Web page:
The Senate yesterday confirmed President Obama’s pick to oversee food and drug safety, areas that are vital to consumers and are widely seen as critically needing improvement.
Margaret Hamburg, a bioterrorism expert, will be sworn in as the 21st commissioner of the Food and Drug Administration. She is the second woman to hold the post in 100 years of agency history. The Senate confirmed her nomination by voice vote.
Hamburg’s first priority will be to help direct development of a vaccine for the new swine flu. She has said she also wants to revamp food safety.
The FDA oversees such disparate items as peanut butter to cancer drugs to medical imaging machines, a portfolio that represents about a quarter of consumer products.
But its reputation has been tarnished. A few years ago, the agency was shaken by the withdrawal of Vioxx, a painkiller that turned out to have serious heart risks. Recurring outbreaks of foodborne illness have exposed its haphazard oversight of the nation’s food supply.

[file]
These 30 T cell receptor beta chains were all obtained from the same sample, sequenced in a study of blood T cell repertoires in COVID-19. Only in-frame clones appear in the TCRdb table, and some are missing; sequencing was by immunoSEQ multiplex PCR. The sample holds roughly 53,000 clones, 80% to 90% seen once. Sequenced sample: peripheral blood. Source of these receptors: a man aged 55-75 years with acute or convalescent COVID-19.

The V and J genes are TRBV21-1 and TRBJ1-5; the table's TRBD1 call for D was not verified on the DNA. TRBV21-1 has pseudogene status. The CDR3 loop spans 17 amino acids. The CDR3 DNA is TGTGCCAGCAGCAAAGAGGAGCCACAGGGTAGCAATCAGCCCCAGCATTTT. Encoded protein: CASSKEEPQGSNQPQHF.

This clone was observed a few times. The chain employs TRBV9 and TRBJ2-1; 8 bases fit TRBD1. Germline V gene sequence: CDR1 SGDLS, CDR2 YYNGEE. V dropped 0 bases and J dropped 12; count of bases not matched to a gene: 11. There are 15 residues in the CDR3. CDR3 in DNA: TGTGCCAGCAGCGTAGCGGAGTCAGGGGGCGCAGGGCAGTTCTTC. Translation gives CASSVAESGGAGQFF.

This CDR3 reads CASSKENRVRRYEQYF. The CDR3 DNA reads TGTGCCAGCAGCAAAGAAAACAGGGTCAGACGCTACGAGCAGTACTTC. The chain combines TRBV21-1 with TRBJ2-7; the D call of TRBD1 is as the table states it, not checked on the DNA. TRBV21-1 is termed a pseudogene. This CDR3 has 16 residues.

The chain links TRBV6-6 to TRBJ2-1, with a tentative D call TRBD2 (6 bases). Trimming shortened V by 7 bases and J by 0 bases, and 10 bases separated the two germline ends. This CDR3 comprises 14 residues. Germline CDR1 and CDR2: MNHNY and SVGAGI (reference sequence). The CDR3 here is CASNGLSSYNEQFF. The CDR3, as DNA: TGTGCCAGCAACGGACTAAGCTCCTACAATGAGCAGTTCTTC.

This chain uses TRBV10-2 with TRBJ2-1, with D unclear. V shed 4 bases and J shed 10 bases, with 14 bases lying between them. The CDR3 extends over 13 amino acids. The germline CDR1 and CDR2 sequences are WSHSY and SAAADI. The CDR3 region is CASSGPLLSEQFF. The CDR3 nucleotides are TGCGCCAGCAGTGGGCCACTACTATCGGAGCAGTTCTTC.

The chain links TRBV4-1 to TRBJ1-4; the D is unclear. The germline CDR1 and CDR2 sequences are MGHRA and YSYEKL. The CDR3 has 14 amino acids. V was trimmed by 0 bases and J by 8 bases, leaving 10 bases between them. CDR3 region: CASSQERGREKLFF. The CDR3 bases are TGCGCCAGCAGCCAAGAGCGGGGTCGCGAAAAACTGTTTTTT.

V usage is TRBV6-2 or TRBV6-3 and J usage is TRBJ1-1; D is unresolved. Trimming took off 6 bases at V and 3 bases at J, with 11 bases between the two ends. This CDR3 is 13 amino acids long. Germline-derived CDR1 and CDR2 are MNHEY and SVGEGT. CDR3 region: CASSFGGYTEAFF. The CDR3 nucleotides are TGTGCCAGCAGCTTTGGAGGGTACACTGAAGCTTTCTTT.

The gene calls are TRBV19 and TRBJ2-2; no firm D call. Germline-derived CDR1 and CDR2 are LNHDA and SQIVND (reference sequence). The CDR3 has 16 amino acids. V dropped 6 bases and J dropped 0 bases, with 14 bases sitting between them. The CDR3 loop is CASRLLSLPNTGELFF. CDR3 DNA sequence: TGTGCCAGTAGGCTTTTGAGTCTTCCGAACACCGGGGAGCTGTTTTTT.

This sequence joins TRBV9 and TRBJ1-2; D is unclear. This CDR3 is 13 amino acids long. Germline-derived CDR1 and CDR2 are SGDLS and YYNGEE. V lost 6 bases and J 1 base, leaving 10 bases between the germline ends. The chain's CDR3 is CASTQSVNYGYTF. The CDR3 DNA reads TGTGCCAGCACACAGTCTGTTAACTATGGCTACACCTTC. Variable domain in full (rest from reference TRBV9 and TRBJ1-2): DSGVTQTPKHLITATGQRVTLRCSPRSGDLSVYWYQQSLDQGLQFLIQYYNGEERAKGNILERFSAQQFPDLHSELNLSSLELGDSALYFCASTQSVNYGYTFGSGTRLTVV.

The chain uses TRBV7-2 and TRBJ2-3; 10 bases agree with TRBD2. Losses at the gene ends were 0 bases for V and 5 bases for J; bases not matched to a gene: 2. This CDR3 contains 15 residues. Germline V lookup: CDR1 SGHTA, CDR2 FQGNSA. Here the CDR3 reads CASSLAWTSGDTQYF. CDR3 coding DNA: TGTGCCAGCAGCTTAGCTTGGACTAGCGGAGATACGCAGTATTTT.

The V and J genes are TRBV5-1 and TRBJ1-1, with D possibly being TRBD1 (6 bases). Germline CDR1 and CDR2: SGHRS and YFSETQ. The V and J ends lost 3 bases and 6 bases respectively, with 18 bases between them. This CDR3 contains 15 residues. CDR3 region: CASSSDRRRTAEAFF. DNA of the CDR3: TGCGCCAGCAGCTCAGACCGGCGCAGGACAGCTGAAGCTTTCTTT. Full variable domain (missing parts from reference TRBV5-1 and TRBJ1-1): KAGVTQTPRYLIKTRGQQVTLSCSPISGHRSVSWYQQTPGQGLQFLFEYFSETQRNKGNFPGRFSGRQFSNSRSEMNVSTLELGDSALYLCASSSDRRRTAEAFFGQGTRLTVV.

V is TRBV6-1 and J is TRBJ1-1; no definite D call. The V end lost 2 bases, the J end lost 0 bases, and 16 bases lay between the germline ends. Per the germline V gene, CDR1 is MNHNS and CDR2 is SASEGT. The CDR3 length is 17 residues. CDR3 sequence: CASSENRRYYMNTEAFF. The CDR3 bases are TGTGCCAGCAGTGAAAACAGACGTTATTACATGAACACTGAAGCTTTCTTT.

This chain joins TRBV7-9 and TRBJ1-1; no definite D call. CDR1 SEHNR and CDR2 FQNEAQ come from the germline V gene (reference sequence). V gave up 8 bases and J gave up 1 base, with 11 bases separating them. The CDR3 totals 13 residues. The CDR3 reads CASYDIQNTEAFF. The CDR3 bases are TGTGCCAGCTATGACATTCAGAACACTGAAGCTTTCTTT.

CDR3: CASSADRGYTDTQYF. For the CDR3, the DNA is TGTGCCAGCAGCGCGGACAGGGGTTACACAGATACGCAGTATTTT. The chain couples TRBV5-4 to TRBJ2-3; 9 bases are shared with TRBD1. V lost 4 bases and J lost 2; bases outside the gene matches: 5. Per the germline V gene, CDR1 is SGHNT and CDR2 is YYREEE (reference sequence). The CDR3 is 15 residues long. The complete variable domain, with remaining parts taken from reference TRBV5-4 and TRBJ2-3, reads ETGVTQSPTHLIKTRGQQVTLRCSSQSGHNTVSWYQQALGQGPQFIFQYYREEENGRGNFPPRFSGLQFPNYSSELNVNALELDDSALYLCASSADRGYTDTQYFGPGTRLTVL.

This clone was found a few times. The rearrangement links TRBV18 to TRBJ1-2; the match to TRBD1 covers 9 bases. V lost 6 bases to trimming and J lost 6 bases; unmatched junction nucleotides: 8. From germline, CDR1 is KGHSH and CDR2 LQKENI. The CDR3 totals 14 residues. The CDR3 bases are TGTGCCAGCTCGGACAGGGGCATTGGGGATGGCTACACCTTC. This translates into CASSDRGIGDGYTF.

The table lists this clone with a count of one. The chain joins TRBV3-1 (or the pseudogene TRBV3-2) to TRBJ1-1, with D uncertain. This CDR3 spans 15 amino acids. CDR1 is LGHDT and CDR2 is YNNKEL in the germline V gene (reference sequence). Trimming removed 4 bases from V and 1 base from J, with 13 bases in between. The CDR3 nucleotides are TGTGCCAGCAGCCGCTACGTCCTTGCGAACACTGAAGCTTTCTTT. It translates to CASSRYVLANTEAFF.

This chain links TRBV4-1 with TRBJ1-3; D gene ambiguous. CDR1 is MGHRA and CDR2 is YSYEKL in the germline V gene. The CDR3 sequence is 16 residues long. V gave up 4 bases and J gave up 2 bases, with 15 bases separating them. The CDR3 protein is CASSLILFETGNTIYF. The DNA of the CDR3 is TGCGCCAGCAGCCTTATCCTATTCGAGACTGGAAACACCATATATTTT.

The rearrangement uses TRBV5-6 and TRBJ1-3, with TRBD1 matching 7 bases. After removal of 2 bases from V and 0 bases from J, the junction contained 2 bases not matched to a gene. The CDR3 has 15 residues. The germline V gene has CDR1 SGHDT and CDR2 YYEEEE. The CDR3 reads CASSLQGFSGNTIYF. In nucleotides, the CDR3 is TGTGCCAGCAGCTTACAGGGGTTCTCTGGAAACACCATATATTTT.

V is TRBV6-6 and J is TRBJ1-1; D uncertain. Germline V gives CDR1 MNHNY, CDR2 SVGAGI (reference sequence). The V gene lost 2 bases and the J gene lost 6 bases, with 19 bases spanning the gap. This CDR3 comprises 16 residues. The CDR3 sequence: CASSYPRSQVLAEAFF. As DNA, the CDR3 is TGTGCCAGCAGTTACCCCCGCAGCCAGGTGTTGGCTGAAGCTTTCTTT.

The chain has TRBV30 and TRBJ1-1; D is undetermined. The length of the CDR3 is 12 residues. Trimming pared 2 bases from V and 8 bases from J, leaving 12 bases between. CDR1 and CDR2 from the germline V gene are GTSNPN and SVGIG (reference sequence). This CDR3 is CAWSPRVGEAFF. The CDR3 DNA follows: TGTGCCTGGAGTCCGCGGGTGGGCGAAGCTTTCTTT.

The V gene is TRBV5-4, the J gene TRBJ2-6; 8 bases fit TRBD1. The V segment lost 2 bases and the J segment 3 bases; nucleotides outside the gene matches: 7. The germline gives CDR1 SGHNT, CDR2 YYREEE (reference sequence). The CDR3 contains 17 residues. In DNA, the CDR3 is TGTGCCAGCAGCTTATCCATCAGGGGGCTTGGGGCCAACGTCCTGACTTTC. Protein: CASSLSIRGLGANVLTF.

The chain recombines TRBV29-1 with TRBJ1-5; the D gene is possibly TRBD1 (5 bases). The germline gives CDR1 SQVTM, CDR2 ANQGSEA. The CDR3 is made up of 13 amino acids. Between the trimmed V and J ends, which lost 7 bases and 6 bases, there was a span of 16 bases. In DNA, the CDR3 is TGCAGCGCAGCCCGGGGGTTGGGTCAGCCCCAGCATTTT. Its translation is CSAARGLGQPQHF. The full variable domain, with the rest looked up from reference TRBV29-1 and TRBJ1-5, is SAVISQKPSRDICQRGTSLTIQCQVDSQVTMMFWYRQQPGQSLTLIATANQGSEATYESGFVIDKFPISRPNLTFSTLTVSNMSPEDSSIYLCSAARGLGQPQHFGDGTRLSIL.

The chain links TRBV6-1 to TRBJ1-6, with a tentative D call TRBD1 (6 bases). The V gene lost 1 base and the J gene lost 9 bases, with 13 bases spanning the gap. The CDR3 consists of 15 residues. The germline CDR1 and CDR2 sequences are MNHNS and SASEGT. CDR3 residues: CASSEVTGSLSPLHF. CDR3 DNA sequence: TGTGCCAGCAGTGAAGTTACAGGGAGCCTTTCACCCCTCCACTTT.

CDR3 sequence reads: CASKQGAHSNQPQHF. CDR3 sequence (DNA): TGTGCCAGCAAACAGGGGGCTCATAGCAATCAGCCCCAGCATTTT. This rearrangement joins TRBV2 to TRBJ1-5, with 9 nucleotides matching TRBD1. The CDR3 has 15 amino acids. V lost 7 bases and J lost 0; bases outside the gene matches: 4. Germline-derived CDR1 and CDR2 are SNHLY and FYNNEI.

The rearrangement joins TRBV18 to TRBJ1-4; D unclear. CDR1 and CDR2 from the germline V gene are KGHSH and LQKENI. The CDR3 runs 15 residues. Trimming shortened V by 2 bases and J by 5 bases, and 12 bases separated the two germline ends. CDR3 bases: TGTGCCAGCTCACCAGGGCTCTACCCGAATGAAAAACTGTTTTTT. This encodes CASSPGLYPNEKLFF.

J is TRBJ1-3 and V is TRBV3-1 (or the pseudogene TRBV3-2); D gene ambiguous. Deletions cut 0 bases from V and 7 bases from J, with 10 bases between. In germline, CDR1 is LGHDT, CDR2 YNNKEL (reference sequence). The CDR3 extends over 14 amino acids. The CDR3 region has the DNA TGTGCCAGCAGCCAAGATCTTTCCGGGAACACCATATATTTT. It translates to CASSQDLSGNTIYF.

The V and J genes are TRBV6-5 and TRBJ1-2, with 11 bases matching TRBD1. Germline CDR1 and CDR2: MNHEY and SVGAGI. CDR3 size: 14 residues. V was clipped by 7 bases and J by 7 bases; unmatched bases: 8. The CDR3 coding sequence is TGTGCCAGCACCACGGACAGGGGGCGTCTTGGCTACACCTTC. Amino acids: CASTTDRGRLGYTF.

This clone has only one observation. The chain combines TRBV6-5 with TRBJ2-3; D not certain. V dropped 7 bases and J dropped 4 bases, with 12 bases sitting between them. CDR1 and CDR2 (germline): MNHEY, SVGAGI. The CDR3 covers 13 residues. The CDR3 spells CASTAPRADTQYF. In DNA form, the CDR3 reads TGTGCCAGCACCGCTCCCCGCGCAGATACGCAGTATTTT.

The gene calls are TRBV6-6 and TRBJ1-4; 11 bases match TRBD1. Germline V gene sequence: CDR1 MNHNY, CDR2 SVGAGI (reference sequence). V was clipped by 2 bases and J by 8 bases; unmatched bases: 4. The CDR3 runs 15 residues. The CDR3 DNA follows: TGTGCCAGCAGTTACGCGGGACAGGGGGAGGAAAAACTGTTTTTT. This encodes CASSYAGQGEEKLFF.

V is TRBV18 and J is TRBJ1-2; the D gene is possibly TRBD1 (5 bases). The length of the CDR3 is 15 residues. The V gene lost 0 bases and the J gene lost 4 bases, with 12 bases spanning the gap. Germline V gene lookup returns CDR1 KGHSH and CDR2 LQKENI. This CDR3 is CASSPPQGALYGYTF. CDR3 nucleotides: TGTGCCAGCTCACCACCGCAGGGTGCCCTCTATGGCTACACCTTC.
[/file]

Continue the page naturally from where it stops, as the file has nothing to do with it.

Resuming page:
A federal judge recently ruled that the FDA politicized a decision on emergency contraception during the Bush administration. Morale problems also keep spilling out into the open.
Hamburg, 53, told senators at her confirmation hearing that she wants to restore public confidence in the agency by putting science first and by running an open and accountable operation.
As an assistant health secretary under President Bill Clinton, Hamburg helped lay the groundwork for the government’s bioterrorism and flu pandemic preparations. Before that, she ran New York City’s health department.